09/23/2013 08:02 am ET Updated Nov 23, 2013

How A Dog With Painted Toenails Saved The Day

It happened five years ago, but I've never forgotten the dog. I think of her whenever I see toenails painted red. This morning as I was painting mine, alone in this empty nest, the memory made me laugh.

I was back in the Breast Spy Shop where women go to detect secrets growing within. I'd stopped writing about cancer and all that goes with it years before. The line, "Not so fast, Missy," came to mind. The radiologist went over me with the sonogram wand as if she were raking stubborn leaves caught in thick grass. Though she said nothing, she had clearly found something. Over the years I learned that chatty meant okay, silence did not.

A few minutes later, with a tiny wrap around my shoulders that was supposed to cover my breasts but looked more like a toaster-oven cover, I waited to hear what she found.

My sonogram showed three lumps. One was palpable. Nothing to worry about, she said.

I left as soon as I could. Out in the hallway I spotted a guide dog with its owner. It was a cross between a standard poodle and a retriever. Gray -- except for its large curved toenails painted bright red. To all of us gathered in the hallway waiting for the elevator, the owner explained that she and the dog had "a girl's day out."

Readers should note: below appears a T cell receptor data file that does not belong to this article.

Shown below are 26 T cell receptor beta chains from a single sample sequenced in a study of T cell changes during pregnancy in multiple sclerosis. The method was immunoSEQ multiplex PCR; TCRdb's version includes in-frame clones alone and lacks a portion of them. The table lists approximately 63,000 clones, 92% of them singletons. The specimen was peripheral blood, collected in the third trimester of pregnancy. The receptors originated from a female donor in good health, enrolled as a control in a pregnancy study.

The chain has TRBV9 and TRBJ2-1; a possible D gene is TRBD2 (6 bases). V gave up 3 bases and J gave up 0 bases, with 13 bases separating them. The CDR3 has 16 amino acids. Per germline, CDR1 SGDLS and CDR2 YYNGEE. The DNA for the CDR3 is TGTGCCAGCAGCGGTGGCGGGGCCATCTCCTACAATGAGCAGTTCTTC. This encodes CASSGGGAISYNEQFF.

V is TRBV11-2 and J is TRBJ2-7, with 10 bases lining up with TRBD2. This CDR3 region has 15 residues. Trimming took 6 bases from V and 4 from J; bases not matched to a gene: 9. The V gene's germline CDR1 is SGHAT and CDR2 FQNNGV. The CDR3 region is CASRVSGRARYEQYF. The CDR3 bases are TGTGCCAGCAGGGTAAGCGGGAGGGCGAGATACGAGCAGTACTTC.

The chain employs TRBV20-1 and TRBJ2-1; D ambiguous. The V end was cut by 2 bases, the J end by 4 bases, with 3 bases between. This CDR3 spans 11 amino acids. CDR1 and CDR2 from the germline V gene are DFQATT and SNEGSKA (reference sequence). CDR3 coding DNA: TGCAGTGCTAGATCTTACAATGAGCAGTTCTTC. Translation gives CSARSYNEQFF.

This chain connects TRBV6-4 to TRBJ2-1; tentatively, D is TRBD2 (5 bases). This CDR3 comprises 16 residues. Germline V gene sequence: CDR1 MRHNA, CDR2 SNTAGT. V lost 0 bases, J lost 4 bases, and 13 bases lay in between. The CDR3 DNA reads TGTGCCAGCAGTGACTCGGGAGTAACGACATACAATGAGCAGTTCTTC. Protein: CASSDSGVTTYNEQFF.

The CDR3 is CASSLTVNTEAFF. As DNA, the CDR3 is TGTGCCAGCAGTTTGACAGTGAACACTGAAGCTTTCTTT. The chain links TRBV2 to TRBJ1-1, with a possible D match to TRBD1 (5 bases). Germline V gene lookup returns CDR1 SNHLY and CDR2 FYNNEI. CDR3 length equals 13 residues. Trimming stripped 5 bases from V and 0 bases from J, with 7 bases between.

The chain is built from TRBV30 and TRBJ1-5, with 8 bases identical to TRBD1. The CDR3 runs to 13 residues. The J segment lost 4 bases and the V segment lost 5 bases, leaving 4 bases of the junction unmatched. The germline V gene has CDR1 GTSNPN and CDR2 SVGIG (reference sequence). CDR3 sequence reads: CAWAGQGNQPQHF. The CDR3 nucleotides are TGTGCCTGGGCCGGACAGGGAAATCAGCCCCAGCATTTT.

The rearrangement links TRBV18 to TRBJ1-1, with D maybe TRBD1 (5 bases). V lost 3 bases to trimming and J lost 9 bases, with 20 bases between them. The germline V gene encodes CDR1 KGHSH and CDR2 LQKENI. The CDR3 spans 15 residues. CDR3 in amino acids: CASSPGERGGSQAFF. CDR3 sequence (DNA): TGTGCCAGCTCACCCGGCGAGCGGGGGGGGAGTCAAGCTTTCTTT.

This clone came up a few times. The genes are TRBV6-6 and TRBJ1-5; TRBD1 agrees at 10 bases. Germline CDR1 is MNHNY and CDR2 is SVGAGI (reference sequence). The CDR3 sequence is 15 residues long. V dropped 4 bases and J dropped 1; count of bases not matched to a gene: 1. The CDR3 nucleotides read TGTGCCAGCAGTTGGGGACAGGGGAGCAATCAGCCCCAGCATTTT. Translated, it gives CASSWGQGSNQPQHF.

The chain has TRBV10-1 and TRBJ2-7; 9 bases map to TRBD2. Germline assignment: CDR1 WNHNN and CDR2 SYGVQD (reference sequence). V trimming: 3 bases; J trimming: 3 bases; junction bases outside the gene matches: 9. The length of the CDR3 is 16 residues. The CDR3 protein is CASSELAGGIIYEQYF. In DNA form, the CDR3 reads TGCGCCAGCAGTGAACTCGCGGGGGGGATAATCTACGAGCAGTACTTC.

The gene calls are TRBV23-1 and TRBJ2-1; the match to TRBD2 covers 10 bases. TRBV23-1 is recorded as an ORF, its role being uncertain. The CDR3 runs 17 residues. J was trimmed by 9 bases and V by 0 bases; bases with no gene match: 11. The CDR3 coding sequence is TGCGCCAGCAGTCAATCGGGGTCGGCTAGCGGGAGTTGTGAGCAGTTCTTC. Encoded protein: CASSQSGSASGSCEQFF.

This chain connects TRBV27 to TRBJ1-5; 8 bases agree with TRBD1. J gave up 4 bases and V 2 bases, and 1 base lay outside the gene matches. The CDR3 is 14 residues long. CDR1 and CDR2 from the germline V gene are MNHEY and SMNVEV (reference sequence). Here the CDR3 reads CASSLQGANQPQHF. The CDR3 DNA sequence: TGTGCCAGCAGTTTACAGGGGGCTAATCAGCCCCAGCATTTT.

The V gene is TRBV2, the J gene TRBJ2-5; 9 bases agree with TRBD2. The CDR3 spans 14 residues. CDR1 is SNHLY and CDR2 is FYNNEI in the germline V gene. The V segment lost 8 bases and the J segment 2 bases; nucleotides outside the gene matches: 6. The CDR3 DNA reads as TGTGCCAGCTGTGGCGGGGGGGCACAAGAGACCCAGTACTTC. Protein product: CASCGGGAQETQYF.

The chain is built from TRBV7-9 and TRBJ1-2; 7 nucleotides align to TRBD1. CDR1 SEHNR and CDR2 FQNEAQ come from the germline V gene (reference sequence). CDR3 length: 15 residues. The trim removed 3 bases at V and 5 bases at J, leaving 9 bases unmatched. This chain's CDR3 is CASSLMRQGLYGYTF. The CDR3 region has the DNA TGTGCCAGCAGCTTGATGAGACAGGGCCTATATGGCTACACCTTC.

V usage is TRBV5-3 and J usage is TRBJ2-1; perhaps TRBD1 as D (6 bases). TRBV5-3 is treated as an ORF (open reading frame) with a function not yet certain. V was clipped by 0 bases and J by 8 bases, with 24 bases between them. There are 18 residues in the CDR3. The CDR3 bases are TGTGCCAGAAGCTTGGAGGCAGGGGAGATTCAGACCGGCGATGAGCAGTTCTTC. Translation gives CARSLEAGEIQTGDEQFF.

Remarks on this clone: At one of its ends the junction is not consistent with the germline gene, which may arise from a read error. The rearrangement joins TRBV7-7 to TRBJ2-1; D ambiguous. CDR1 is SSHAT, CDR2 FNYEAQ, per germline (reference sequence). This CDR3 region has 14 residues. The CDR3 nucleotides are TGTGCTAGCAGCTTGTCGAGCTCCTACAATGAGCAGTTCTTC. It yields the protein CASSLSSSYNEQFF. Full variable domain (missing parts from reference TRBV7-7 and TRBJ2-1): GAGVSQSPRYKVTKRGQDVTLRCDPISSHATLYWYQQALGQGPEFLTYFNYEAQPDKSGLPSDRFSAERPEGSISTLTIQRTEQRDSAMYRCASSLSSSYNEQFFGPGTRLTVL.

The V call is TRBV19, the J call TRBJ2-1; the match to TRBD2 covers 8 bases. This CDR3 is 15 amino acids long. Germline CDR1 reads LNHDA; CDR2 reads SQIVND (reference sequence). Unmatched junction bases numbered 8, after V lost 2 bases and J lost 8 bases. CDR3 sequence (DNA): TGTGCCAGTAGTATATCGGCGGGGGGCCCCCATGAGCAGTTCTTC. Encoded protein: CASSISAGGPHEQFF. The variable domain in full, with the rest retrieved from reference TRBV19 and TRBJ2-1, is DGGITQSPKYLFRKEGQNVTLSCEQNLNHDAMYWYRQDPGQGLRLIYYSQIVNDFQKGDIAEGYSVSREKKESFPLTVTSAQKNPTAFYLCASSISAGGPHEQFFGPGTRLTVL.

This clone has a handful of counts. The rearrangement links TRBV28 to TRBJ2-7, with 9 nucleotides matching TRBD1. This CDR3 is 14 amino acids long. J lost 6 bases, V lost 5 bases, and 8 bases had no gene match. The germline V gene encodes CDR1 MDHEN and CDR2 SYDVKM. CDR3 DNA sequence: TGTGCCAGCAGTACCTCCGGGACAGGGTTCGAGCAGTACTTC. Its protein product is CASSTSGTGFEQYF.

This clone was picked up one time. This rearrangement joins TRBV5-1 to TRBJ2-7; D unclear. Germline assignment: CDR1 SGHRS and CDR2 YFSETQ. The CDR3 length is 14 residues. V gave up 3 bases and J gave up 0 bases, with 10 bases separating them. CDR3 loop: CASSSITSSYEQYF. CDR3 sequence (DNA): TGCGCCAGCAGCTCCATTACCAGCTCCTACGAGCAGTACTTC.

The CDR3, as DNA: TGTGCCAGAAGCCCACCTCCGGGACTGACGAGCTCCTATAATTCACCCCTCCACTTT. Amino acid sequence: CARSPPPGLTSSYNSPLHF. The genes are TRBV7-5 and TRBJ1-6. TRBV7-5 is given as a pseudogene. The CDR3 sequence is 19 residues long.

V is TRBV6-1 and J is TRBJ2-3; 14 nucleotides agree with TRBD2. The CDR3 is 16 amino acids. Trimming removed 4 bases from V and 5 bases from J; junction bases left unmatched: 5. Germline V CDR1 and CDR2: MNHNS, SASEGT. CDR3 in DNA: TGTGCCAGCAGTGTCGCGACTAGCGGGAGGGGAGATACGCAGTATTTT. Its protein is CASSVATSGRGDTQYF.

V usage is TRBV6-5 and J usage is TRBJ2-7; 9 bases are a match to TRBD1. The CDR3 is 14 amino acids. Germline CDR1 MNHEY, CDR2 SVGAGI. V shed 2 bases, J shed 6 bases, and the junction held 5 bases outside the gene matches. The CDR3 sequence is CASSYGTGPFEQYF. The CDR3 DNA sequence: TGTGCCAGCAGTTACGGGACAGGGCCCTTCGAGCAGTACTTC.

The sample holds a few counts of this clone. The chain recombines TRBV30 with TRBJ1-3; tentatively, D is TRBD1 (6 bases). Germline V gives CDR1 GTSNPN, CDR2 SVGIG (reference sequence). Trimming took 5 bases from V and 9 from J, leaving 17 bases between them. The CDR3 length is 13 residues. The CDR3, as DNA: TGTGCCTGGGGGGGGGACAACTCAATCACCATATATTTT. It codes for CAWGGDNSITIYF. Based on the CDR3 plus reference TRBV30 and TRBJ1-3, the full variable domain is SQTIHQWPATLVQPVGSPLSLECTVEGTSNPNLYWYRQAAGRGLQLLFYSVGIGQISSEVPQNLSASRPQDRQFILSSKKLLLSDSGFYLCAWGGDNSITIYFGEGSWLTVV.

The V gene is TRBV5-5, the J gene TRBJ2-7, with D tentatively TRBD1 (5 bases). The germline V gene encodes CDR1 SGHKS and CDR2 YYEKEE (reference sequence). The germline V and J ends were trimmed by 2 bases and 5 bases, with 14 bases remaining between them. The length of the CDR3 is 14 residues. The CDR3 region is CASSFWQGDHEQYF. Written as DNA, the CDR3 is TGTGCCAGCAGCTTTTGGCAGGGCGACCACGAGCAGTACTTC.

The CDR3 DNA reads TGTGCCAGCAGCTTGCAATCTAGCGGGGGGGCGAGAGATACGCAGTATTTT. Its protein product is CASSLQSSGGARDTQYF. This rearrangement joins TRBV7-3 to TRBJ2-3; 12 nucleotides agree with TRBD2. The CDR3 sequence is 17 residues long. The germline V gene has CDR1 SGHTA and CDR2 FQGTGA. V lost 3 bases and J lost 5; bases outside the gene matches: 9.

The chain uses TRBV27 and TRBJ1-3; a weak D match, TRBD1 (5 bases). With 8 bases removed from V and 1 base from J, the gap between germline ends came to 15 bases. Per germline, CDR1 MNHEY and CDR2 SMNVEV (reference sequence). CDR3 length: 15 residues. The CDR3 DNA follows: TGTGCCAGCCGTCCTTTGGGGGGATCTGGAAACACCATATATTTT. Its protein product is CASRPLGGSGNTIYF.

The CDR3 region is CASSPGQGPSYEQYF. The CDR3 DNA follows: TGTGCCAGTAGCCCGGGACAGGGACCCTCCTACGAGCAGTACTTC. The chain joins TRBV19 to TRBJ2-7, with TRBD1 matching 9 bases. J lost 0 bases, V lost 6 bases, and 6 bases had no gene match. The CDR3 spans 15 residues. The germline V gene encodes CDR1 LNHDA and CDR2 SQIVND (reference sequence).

The elevator arrived. The doors opened to reveal it was nearly full. We all squeezed in. Before the doors closed someone inside pointed at the poodle's nails and said, "They're red!"

The doors closed. "The dog and her owner had a girl's day out," I said.

"Hey, at least the dog gets a girl's day out. We humans never seem to," a tiny woman with a walker said.

"And that's why," I said, "in our next lives, I think we should all come back as dogs."

Laughter filled the elevator.

"I knew a dog once," said a dapper man behind me in a tweed hat, "his name was Elvis. Had the same presence that Elvis did. His owners even dressed him like Elvis. People treated him with respect. Dogs have great lives," he said definitively.

Each of us stepped into that hospital elevator with unpleasant medical issues on our mind. We stepped out smiling.

It took all of 5 stops, a minute and a half, and a dog with painted red toenails.

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